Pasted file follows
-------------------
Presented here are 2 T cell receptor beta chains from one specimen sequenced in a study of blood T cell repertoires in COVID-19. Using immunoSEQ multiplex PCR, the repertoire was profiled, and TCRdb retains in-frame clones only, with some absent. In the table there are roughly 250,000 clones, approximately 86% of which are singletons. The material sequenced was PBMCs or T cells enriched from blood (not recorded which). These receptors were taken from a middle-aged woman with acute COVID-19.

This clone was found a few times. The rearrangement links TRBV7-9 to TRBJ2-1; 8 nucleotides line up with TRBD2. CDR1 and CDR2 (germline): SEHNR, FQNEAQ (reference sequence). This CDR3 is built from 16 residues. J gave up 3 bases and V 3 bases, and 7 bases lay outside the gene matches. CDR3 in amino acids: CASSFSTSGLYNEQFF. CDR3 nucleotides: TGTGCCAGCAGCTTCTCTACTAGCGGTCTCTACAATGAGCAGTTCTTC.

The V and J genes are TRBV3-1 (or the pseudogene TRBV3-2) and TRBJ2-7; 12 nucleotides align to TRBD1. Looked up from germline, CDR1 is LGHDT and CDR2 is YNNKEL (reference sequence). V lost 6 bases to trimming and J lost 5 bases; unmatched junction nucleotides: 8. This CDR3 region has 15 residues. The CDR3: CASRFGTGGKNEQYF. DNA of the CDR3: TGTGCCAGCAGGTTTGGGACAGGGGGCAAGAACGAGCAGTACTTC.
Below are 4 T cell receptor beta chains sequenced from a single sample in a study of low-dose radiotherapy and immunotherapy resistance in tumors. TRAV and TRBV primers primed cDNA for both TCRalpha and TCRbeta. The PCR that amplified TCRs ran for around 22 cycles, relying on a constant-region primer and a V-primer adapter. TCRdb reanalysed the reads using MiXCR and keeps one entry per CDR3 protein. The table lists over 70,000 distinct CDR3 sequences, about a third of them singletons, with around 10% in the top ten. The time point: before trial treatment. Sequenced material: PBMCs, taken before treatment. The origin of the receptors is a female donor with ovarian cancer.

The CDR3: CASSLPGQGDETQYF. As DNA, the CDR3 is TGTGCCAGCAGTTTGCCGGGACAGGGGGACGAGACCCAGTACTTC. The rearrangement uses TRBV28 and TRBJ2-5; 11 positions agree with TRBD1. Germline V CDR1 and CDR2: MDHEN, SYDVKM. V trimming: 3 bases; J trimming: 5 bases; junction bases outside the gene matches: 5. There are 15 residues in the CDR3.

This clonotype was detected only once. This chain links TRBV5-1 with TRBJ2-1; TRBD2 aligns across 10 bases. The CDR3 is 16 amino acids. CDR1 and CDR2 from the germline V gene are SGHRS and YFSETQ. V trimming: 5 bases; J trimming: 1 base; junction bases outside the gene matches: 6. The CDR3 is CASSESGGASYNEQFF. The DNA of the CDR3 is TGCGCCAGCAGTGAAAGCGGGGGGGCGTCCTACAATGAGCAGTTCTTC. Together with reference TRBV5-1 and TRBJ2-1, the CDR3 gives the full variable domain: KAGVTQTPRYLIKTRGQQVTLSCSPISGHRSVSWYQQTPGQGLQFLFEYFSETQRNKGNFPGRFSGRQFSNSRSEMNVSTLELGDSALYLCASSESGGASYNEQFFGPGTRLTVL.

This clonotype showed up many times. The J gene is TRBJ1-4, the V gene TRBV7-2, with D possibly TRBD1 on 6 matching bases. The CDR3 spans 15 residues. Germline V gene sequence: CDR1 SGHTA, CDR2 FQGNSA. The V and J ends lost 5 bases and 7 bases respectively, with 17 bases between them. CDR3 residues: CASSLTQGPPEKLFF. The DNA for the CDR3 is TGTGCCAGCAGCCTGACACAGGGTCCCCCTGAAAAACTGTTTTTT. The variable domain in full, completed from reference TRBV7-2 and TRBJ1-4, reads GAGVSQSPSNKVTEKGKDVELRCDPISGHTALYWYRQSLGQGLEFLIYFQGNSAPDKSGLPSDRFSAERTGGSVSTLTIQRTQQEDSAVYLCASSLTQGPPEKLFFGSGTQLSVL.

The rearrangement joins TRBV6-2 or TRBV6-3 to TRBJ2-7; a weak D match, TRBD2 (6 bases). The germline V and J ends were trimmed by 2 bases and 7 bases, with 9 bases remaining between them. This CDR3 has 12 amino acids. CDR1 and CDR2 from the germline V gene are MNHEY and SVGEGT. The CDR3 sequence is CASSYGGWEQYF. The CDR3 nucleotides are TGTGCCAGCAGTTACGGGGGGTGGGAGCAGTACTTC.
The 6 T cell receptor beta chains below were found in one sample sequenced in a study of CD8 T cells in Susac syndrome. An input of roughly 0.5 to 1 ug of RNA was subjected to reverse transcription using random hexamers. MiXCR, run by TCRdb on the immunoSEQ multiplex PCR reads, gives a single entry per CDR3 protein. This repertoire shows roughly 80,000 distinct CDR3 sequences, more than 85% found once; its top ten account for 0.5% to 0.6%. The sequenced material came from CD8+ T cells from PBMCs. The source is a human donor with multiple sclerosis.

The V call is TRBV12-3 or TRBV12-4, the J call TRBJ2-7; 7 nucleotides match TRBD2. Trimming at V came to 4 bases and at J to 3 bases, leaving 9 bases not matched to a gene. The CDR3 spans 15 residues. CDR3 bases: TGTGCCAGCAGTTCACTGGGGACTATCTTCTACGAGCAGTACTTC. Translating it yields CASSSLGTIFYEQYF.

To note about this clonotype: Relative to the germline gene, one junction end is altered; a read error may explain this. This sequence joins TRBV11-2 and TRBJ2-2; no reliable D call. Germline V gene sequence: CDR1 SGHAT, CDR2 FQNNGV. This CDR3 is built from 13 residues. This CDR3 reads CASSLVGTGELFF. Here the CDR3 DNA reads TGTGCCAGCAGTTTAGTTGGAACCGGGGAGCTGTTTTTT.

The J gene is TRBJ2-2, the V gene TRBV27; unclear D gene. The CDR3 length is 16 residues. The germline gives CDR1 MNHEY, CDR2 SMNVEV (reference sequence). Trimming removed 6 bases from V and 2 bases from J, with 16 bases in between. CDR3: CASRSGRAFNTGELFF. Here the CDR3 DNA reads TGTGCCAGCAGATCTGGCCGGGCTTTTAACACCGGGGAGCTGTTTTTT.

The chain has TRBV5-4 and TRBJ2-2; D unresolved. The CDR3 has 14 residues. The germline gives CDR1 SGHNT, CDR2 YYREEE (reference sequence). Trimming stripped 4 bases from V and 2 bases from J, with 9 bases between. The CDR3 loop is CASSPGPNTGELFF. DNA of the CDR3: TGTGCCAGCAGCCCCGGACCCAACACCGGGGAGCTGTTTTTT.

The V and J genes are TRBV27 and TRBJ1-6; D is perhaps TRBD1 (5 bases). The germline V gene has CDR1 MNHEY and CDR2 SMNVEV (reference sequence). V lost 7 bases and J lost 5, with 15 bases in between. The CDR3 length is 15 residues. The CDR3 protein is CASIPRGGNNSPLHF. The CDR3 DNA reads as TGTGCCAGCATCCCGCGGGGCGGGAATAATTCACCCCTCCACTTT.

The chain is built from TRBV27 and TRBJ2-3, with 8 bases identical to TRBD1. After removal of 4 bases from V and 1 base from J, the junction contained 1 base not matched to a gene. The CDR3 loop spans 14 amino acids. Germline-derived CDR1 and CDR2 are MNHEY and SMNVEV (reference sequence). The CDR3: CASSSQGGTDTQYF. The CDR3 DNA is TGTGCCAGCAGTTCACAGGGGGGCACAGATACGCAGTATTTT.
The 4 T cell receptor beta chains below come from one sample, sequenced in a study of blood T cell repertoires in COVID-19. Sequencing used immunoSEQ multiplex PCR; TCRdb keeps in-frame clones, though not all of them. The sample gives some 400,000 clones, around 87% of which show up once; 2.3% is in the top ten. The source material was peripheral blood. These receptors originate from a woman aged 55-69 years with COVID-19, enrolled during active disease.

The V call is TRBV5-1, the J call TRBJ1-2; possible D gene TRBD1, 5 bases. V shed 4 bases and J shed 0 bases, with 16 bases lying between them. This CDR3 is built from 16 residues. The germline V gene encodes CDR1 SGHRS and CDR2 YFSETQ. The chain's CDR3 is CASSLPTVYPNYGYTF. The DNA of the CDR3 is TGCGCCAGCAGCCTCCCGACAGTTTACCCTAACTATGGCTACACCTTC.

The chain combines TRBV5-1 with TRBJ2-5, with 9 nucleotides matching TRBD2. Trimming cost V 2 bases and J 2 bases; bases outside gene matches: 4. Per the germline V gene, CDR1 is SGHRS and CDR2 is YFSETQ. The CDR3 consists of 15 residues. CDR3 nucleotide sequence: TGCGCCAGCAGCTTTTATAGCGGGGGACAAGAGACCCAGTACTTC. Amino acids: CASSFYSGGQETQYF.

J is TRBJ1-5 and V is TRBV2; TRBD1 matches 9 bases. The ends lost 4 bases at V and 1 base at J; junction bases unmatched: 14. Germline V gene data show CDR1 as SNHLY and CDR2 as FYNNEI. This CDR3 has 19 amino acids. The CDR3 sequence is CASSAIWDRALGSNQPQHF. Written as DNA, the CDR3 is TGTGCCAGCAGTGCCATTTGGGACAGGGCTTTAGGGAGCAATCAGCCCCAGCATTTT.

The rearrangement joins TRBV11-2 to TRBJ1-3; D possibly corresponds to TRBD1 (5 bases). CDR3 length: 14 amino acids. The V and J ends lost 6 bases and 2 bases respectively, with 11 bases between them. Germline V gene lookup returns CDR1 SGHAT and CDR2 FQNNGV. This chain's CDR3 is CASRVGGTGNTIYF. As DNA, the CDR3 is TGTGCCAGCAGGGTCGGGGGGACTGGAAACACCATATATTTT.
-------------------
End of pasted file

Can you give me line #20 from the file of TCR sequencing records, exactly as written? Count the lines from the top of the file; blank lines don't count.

The rearrangement joins TRBV11-2 to TRBJ1-3; D possibly corresponds to TRBD1 (5 bases). CDR3 length: 14 amino acids. The V and J ends lost 6 bases and 2 bases respectively, with 11 bases between them. Germline V gene lookup returns CDR1 SGHAT and CDR2 FQNNGV. This chain's CDR3 is CASRVGGTGNTIYF. As DNA, the CDR3 is TGTGCCAGCAGGGTCGGGGGGACTGGAAACACCATATATTTT.